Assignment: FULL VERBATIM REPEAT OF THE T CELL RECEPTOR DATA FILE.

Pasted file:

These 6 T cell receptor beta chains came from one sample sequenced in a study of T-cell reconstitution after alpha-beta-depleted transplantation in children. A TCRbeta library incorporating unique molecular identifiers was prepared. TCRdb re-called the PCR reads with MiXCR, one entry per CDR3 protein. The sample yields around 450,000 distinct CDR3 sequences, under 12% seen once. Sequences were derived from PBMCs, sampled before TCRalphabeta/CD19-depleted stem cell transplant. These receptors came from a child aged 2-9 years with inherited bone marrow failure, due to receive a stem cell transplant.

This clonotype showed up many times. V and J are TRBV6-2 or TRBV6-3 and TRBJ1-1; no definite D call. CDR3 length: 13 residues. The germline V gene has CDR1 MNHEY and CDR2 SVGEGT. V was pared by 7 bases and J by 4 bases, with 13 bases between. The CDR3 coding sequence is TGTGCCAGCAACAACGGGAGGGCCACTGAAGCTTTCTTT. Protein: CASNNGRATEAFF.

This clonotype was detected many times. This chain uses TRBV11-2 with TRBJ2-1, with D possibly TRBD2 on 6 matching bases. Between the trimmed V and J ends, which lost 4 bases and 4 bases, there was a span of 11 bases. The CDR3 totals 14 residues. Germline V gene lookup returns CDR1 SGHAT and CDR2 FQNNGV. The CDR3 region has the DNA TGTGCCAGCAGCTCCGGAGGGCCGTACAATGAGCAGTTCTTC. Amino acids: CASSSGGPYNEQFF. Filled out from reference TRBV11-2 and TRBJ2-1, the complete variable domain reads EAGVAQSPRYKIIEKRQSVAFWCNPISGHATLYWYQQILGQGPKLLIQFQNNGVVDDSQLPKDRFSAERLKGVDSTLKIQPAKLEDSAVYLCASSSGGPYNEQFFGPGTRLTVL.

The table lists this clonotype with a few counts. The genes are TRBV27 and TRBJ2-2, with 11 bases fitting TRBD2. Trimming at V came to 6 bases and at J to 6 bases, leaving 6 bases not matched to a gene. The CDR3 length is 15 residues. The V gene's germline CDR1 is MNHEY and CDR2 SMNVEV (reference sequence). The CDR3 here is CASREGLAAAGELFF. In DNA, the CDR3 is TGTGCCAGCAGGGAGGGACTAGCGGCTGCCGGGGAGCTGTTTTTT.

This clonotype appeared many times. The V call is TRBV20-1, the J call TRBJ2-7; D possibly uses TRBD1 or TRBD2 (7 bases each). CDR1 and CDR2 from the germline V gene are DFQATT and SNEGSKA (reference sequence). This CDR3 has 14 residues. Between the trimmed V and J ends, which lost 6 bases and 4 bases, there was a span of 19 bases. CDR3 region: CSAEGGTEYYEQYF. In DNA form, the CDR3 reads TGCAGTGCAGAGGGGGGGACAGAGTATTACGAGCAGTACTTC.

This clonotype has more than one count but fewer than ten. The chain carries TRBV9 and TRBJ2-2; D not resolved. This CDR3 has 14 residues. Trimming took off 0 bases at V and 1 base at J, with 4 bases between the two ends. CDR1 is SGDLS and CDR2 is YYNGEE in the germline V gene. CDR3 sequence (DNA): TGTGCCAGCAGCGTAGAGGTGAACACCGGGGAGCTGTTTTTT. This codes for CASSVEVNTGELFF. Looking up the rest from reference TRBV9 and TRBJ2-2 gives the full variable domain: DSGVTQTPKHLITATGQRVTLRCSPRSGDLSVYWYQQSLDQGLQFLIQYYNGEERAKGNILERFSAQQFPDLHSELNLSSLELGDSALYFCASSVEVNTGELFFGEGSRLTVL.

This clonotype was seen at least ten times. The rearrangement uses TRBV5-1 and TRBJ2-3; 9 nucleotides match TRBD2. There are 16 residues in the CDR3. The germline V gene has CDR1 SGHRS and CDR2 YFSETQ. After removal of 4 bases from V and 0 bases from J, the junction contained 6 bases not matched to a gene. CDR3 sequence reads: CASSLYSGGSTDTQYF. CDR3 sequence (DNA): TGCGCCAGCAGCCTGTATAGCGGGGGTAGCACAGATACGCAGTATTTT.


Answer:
These 6 T cell receptor beta chains came from one sample sequenced in a study of T-cell reconstitution after alpha-beta-depleted transplantation in children. A TCRbeta library incorporating unique molecular identifiers was prepared. TCRdb re-called the PCR reads with MiXCR, one entry per CDR3 protein. The sample yields around 450,000 distinct CDR3 sequences, under 12% seen once. Sequences were derived from PBMCs, sampled before TCRalphabeta/CD19-depleted stem cell transplant. These receptors came from a child aged 2-9 years with inherited bone marrow failure, due to receive a stem cell transplant.

This clonotype showed up many times. V and J are TRBV6-2 or TRBV6-3 and TRBJ1-1; no definite D call. CDR3 length: 13 residues. The germline V gene has CDR1 MNHEY and CDR2 SVGEGT. V was pared by 7 bases and J by 4 bases, with 13 bases between. The CDR3 coding sequence is TGTGCCAGCAACAACGGGAGGGCCACTGAAGCTTTCTTT. Protein: CASNNGRATEAFF.

This clonotype was detected many times. This chain uses TRBV11-2 with TRBJ2-1, with D possibly TRBD2 on 6 matching bases. Between the trimmed V and J ends, which lost 4 bases and 4 bases, there was a span of 11 bases. The CDR3 totals 14 residues. Germline V gene lookup returns CDR1 SGHAT and CDR2 FQNNGV. The CDR3 region has the DNA TGTGCCAGCAGCTCCGGAGGGCCGTACAATGAGCAGTTCTTC. Amino acids: CASSSGGPYNEQFF. Filled out from reference TRBV11-2 and TRBJ2-1, the complete variable domain reads EAGVAQSPRYKIIEKRQSVAFWCNPISGHATLYWYQQILGQGPKLLIQFQNNGVVDDSQLPKDRFSAERLKGVDSTLKIQPAKLEDSAVYLCASSSGGPYNEQFFGPGTRLTVL.

The table lists this clonotype with a few counts. The genes are TRBV27 and TRBJ2-2, with 11 bases fitting TRBD2. Trimming at V came to 6 bases and at J to 6 bases, leaving 6 bases not matched to a gene. The CDR3 length is 15 residues. The V gene's germline CDR1 is MNHEY and CDR2 SMNVEV (reference sequence). The CDR3 here is CASREGLAAAGELFF. In DNA, the CDR3 is TGTGCCAGCAGGGAGGGACTAGCGGCTGCCGGGGAGCTGTTTTTT.

This clonotype appeared many times. The V call is TRBV20-1, the J call TRBJ2-7; D possibly uses TRBD1 or TRBD2 (7 bases each). CDR1 and CDR2 from the germline V gene are DFQATT and SNEGSKA (reference sequence). This CDR3 has 14 residues. Between the trimmed V and J ends, which lost 6 bases and 4 bases, there was a span of 19 bases. CDR3 region: CSAEGGTEYYEQYF. In DNA form, the CDR3 reads TGCAGTGCAGAGGGGGGGACAGAGTATTACGAGCAGTACTTC.

This clonotype has more than one count but fewer than ten. The chain carries TRBV9 and TRBJ2-2; D not resolved. This CDR3 has 14 residues. Trimming took off 0 bases at V and 1 base at J, with 4 bases between the two ends. CDR1 is SGDLS and CDR2 is YYNGEE in the germline V gene. CDR3 sequence (DNA): TGTGCCAGCAGCGTAGAGGTGAACACCGGGGAGCTGTTTTTT. This codes for CASSVEVNTGELFF. Looking up the rest from reference TRBV9 and TRBJ2-2 gives the full variable domain: DSGVTQTPKHLITATGQRVTLRCSPRSGDLSVYWYQQSLDQGLQFLIQYYNGEERAKGNILERFSAQQFPDLHSELNLSSLELGDSALYFCASSVEVNTGELFFGEGSRLTVL.

This clonotype was seen at least ten times. The rearrangement uses TRBV5-1 and TRBJ2-3; 9 nucleotides match TRBD2. There are 16 residues in the CDR3. The germline V gene has CDR1 SGHRS and CDR2 YFSETQ. After removal of 4 bases from V and 0 bases from J, the junction contained 6 bases not matched to a gene. CDR3 sequence reads: CASSLYSGGSTDTQYF. CDR3 sequence (DNA): TGCGCCAGCAGCCTGTATAGCGGGGGTAGCACAGATACGCAGTATTTT.